How To Play Djembe – Lesson 3 – The bass note

​The bass note on the djembe is the easiest note to play, so it's a great place for beginners to start.

The hand position is relatively simple and can be learned in a few minutes.

The ​secret to ​​the bass note is ​​​the control of your arms.

The arm provides the power and resonance to play the note and it also determines timing. If your arms are too tense when playing, you'll tire out quickly. If they're too loose, your notes will be weak and your timing may be off.

So let's take that one thing and get it right. This short lesson will teach you how to get the right balance while playing the easiest note.

​Keep in mind: Sit with the drum ​as described in ​Lesson 1: holding the drum​.


The djembe bass note is played in the center of the drum with the entire face of the hand. Keep your hand flat and fingers closed with the thumb slightly outstretched to form a V shape.

​Striking the Drum

Start with the hand only and inch or two above the face of the drum. Raise your arm another ​​10 inches or so and strike the center of the drum, allowing your hand to bounce off and return to the starting position.

Let gravity do the work​.

The weight of your arms should ​be enough to create ​most of the note. ​L​ift your ​arms nice and high - about a foot off the drum. ​

​Now, use a little of your arm strength to get a little more volume. This also helps to control the position - where you strike the drum.

Only a little strength is needed from the arms.​

​Keep in mind: ​​The palm of your hand should be flat. ​A little tension is needed to maintain this postition.

​Once you have tried this several times, repeat with the other hand.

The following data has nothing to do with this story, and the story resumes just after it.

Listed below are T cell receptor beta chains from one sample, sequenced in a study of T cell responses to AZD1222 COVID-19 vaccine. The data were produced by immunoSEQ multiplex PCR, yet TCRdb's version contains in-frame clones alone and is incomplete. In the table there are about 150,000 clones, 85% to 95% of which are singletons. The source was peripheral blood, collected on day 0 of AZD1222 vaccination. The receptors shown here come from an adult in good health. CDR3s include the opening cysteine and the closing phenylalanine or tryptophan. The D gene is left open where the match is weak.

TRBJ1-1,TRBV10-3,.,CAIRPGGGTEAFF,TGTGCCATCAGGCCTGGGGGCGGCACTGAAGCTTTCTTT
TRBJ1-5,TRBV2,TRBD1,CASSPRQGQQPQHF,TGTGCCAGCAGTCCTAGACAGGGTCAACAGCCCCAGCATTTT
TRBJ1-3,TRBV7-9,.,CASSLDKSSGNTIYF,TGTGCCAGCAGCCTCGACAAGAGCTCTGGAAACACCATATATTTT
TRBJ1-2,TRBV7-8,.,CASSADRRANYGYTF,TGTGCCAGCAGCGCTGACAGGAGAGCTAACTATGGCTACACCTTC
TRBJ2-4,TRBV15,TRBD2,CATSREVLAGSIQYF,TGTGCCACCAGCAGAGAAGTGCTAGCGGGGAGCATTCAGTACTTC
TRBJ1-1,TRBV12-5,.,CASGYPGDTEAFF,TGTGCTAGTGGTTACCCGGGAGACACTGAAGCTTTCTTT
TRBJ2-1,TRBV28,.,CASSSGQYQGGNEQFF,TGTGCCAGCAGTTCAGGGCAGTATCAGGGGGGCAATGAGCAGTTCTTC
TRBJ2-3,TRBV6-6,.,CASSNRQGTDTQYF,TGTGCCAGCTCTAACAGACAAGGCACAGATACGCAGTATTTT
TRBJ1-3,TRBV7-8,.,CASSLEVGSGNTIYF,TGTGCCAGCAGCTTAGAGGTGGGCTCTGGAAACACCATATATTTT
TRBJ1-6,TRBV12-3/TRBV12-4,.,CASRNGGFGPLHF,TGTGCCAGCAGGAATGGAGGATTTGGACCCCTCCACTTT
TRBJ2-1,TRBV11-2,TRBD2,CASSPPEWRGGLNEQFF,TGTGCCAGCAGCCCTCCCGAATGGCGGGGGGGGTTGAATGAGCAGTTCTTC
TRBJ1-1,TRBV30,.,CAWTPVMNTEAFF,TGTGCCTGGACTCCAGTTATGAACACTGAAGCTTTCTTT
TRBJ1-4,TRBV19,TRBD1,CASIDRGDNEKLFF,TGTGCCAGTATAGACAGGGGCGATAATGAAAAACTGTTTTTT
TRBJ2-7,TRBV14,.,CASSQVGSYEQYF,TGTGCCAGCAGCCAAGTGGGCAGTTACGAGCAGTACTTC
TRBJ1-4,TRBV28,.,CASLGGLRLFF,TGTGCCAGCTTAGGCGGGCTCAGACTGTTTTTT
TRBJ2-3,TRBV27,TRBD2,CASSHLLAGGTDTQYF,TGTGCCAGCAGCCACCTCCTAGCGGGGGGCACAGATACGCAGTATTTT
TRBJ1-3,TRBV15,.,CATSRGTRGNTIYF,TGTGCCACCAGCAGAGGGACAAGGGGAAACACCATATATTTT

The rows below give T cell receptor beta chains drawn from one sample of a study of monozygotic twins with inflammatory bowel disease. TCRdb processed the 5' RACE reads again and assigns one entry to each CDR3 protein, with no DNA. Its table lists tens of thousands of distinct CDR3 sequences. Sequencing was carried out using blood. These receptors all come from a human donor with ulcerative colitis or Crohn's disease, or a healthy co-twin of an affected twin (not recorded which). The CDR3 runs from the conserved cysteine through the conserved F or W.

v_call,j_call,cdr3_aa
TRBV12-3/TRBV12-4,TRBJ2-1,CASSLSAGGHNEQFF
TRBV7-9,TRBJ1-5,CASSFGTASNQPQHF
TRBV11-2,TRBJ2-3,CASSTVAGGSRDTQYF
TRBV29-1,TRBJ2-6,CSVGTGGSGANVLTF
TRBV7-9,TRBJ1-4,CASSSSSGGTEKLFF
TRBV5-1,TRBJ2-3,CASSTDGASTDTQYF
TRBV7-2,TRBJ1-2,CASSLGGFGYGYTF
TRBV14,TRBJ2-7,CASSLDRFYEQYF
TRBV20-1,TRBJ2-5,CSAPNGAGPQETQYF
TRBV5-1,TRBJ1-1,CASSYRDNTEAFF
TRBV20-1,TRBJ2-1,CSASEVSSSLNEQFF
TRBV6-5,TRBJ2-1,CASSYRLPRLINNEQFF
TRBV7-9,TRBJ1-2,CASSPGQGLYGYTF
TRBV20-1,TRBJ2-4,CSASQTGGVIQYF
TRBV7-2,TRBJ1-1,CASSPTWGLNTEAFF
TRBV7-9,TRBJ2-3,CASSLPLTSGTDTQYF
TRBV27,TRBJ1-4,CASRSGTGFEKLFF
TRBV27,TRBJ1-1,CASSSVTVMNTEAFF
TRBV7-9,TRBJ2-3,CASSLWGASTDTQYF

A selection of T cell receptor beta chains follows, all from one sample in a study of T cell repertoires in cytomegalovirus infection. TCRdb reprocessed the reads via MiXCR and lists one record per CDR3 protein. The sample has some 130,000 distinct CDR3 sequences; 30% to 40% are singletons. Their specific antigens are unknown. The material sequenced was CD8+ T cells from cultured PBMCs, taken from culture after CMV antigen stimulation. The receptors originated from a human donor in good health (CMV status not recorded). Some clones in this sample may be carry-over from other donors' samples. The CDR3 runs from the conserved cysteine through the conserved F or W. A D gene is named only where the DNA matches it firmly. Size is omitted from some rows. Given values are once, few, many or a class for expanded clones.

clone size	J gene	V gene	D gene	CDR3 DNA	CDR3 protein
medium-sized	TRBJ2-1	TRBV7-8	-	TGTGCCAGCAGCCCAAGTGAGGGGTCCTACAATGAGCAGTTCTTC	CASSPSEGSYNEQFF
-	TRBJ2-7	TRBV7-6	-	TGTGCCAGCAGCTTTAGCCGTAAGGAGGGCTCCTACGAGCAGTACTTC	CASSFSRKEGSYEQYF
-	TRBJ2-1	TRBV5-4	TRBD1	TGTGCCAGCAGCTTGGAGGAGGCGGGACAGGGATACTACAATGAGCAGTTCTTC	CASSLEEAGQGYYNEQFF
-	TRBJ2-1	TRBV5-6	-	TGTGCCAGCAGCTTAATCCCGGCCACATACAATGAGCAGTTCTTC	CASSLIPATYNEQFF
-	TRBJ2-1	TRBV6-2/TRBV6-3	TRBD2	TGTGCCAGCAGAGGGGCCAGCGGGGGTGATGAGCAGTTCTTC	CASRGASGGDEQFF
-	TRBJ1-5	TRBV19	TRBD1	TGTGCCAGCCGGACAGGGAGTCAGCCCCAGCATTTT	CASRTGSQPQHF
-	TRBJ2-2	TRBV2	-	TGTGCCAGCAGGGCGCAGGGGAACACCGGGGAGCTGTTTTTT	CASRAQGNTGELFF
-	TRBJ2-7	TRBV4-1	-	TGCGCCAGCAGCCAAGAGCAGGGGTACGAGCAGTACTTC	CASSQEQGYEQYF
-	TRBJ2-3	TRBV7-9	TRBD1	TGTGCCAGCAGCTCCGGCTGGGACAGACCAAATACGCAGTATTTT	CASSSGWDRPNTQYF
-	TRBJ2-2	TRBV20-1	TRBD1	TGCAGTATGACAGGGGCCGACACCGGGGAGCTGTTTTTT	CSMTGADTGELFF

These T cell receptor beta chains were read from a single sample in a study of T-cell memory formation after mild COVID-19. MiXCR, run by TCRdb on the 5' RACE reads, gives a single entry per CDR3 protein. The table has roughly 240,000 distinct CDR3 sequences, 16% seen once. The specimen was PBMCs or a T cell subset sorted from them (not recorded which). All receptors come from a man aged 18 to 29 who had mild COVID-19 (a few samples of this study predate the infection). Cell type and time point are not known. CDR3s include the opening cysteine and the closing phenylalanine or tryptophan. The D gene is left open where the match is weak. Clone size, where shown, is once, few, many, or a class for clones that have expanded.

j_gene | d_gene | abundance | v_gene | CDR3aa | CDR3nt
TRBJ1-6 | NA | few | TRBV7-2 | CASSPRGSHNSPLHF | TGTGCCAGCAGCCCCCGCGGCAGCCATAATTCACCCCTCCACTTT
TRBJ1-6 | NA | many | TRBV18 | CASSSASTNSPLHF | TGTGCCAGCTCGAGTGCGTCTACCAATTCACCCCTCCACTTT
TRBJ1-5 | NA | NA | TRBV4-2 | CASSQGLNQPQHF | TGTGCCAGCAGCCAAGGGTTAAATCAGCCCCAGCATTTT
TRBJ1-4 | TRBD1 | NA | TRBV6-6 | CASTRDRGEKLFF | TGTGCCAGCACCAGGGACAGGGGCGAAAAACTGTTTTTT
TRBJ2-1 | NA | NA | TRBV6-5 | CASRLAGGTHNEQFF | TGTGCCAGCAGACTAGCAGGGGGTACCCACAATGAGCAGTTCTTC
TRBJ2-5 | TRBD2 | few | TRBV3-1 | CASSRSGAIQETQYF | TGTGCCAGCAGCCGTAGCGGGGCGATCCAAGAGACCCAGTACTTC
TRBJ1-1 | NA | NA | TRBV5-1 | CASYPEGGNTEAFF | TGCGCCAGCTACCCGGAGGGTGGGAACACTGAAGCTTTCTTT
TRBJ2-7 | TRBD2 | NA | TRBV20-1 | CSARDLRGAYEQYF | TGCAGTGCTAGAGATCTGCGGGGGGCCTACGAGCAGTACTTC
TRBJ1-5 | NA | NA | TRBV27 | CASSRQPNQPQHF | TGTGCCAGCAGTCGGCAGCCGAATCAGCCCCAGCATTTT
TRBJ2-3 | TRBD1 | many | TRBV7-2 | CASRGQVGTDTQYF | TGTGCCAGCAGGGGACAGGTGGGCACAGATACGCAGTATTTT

Make sure:

  • You have space to move your elbows if needed
  • ​​Your ​wrists​ and forearms are relaxed ​yet flexible​
  • ​​Your hands ​are flat ​and your fingers are together

That's ​the ​essence of it.

What ​takes ​time to get ​right is the balance between ​relaxed and tense arm muscles, as well as maintaining good hand position for longer periods.

The Notation

​On the charts, a bass note is represented by a black circle, like this:

Bass note
Table of bass notes, hands and sounds

​The note ​has a different ​name depending on which hand is used​.

Bass Note Exercises

Exercise 1

Count slowly and evenly from 1 to 4 and play a bass note with the 1st hand on count 1 only. Rest for counts 2, 3 and 4 (don't play anything) and then go back to the beginning, making sure to keep even time between counts 4 and 1 (It's as if you're going on to 5).

Bass note exercies 1

​Exercise 2

Play a bass note with the 1st hand on count 1, rest on count 2, the bass note with the 2nd hand on count 3 and then rest on count 4.

Bass note exercise 2

​Exercise 3

Now alternate between 1st and 2nd hand on each count. Same thing, just quicker!

Bass note exercise 3

Exercise 4

Play 2 bass notes with one hand and 2 with the other.

Bass note exercise 4

Exercise 5

Play 3 with the 1st hand and 1 with the 2nd hand.

Bass note exercise 5

Exercise 6

Same as above, but with opposite hands.

Bass note exercise 6

Exercise 7

Play one bass with the 1st hand, rest for one, then three basses on successive beats with alternating hands, starting with the 1st hand.

Bass note exercise 7

Exercise 8

Bass note exercise 8

That should give you a good understanding of the djembe bass note and a few simple rhythms to get you started.

Now move on to​...

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